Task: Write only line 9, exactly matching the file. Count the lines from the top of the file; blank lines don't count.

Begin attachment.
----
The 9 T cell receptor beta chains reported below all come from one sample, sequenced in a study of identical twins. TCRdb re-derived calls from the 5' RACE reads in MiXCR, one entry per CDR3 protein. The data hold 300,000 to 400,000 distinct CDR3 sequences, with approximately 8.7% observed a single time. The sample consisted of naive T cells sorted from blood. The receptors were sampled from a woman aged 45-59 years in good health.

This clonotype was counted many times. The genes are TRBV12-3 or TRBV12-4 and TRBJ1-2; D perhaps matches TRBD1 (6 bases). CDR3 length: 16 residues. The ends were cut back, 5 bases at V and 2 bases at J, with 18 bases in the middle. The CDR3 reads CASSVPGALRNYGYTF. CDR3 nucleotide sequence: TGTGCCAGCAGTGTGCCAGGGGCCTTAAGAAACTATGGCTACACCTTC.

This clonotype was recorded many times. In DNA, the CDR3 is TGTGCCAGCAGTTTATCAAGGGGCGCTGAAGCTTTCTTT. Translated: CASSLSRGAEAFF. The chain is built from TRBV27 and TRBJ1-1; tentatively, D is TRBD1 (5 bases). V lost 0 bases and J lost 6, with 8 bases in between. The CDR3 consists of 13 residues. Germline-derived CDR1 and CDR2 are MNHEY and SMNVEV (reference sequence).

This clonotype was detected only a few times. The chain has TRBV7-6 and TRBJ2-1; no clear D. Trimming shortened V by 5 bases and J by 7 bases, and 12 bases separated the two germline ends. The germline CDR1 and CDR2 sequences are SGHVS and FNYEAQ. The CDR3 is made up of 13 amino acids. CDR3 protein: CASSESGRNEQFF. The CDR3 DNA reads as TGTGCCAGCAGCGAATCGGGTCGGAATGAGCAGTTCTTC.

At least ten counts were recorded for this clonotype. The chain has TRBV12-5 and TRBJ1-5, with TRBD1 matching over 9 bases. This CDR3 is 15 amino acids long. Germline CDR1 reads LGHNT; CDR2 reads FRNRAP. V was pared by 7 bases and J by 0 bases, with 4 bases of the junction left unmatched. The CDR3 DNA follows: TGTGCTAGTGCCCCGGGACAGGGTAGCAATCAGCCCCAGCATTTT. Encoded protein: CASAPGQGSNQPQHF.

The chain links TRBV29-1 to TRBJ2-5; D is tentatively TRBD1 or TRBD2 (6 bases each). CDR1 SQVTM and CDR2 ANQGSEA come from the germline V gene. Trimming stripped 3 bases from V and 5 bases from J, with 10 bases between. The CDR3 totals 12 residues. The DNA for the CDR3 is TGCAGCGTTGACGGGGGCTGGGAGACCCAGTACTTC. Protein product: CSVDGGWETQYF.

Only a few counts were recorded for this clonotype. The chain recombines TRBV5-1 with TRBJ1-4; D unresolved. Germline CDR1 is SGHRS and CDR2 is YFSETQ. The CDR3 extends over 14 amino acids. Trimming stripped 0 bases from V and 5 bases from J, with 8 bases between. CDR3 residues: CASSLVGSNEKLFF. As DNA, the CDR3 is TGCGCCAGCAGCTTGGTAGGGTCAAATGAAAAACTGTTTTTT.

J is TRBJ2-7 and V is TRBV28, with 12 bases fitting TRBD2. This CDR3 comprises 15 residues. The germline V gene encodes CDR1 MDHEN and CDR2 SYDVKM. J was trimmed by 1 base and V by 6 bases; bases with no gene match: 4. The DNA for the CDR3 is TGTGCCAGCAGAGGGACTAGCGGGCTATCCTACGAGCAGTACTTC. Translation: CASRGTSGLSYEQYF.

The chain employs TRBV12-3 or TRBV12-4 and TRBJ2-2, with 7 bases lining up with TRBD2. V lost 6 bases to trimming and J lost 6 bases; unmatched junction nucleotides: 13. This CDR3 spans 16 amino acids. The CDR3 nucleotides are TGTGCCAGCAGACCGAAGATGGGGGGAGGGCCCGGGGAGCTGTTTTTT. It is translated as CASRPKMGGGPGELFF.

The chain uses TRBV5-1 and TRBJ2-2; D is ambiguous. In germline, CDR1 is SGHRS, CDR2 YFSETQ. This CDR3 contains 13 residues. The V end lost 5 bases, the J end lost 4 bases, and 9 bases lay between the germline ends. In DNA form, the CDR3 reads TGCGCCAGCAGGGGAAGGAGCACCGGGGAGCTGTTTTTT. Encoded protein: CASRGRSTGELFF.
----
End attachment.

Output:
The chain employs TRBV12-3 or TRBV12-4 and TRBJ2-2, with 7 bases lining up with TRBD2. V lost 6 bases to trimming and J lost 6 bases; unmatched junction nucleotides: 13. This CDR3 spans 16 amino acids. The CDR3 nucleotides are TGTGCCAGCAGACCGAAGATGGGGGGAGGGCCCGGGGAGCTGTTTTTT. It is translated as CASRPKMGGGPGELFF.